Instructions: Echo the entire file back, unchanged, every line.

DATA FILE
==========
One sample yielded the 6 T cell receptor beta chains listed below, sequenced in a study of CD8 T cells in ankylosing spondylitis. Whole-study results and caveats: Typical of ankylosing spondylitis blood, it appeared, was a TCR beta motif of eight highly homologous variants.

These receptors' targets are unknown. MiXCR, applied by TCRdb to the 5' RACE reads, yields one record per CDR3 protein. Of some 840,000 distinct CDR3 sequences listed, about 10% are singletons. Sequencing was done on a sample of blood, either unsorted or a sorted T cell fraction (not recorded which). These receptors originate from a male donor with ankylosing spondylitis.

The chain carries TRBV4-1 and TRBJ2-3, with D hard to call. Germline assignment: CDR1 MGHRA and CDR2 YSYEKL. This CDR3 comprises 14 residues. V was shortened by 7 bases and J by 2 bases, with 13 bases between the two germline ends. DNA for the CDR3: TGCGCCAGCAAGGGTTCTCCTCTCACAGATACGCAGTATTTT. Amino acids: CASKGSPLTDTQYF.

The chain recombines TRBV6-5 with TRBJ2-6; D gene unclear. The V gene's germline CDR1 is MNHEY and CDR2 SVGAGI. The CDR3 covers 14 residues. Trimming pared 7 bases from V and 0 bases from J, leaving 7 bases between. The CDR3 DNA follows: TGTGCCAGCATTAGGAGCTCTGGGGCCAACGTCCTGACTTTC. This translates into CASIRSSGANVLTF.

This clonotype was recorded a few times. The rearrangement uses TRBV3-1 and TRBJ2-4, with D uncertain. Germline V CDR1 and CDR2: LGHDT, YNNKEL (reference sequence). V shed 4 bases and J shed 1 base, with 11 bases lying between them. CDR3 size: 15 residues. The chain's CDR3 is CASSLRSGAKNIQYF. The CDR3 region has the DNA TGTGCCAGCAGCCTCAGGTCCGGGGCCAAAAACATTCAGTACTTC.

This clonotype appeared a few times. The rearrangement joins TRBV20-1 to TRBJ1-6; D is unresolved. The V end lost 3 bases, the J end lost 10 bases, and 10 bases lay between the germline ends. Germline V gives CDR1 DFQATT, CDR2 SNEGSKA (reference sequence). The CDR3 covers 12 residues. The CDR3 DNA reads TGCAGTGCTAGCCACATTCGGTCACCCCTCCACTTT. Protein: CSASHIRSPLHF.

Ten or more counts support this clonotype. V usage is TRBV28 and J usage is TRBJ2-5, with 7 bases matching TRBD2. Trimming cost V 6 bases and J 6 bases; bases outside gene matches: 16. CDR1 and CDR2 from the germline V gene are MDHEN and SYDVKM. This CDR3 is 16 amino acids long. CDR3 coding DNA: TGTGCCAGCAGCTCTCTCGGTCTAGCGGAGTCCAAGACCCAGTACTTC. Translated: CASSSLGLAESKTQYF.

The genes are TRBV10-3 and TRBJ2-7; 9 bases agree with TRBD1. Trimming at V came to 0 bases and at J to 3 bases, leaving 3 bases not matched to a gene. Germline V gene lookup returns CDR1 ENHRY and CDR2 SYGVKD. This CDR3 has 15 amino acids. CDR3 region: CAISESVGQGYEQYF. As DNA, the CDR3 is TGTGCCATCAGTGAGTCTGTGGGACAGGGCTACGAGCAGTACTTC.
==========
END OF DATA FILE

One sample yielded the 6 T cell receptor beta chains listed below, sequenced in a study of CD8 T cells in ankylosing spondylitis. Whole-study results and caveats: Typical of ankylosing spondylitis blood, it appeared, was a TCR beta motif of eight highly homologous variants.

These receptors' targets are unknown. MiXCR, applied by TCRdb to the 5' RACE reads, yields one record per CDR3 protein. Of some 840,000 distinct CDR3 sequences listed, about 10% are singletons. Sequencing was done on a sample of blood, either unsorted or a sorted T cell fraction (not recorded which). These receptors originate from a male donor with ankylosing spondylitis.

The chain carries TRBV4-1 and TRBJ2-3, with D hard to call. Germline assignment: CDR1 MGHRA and CDR2 YSYEKL. This CDR3 comprises 14 residues. V was shortened by 7 bases and J by 2 bases, with 13 bases between the two germline ends. DNA for the CDR3: TGCGCCAGCAAGGGTTCTCCTCTCACAGATACGCAGTATTTT. Amino acids: CASKGSPLTDTQYF.

The chain recombines TRBV6-5 with TRBJ2-6; D gene unclear. The V gene's germline CDR1 is MNHEY and CDR2 SVGAGI. The CDR3 covers 14 residues. Trimming pared 7 bases from V and 0 bases from J, leaving 7 bases between. The CDR3 DNA follows: TGTGCCAGCATTAGGAGCTCTGGGGCCAACGTCCTGACTTTC. This translates into CASIRSSGANVLTF.

This clonotype was recorded a few times. The rearrangement uses TRBV3-1 and TRBJ2-4, with D uncertain. Germline V CDR1 and CDR2: LGHDT, YNNKEL (reference sequence). V shed 4 bases and J shed 1 base, with 11 bases lying between them. CDR3 size: 15 residues. The chain's CDR3 is CASSLRSGAKNIQYF. The CDR3 region has the DNA TGTGCCAGCAGCCTCAGGTCCGGGGCCAAAAACATTCAGTACTTC.

This clonotype appeared a few times. The rearrangement joins TRBV20-1 to TRBJ1-6; D is unresolved. The V end lost 3 bases, the J end lost 10 bases, and 10 bases lay between the germline ends. Germline V gives CDR1 DFQATT, CDR2 SNEGSKA (reference sequence). The CDR3 covers 12 residues. The CDR3 DNA reads TGCAGTGCTAGCCACATTCGGTCACCCCTCCACTTT. Protein: CSASHIRSPLHF.

Ten or more counts support this clonotype. V usage is TRBV28 and J usage is TRBJ2-5, with 7 bases matching TRBD2. Trimming cost V 6 bases and J 6 bases; bases outside gene matches: 16. CDR1 and CDR2 from the germline V gene are MDHEN and SYDVKM. This CDR3 is 16 amino acids long. CDR3 coding DNA: TGTGCCAGCAGCTCTCTCGGTCTAGCGGAGTCCAAGACCCAGTACTTC. Translated: CASSSLGLAESKTQYF.

The genes are TRBV10-3 and TRBJ2-7; 9 bases agree with TRBD1. Trimming at V came to 0 bases and at J to 3 bases, leaving 3 bases not matched to a gene. Germline V gene lookup returns CDR1 ENHRY and CDR2 SYGVKD. This CDR3 has 15 amino acids. CDR3 region: CAISESVGQGYEQYF. As DNA, the CDR3 is TGTGCCATCAGTGAGTCTGTGGGACAGGGCTACGAGCAGTACTTC.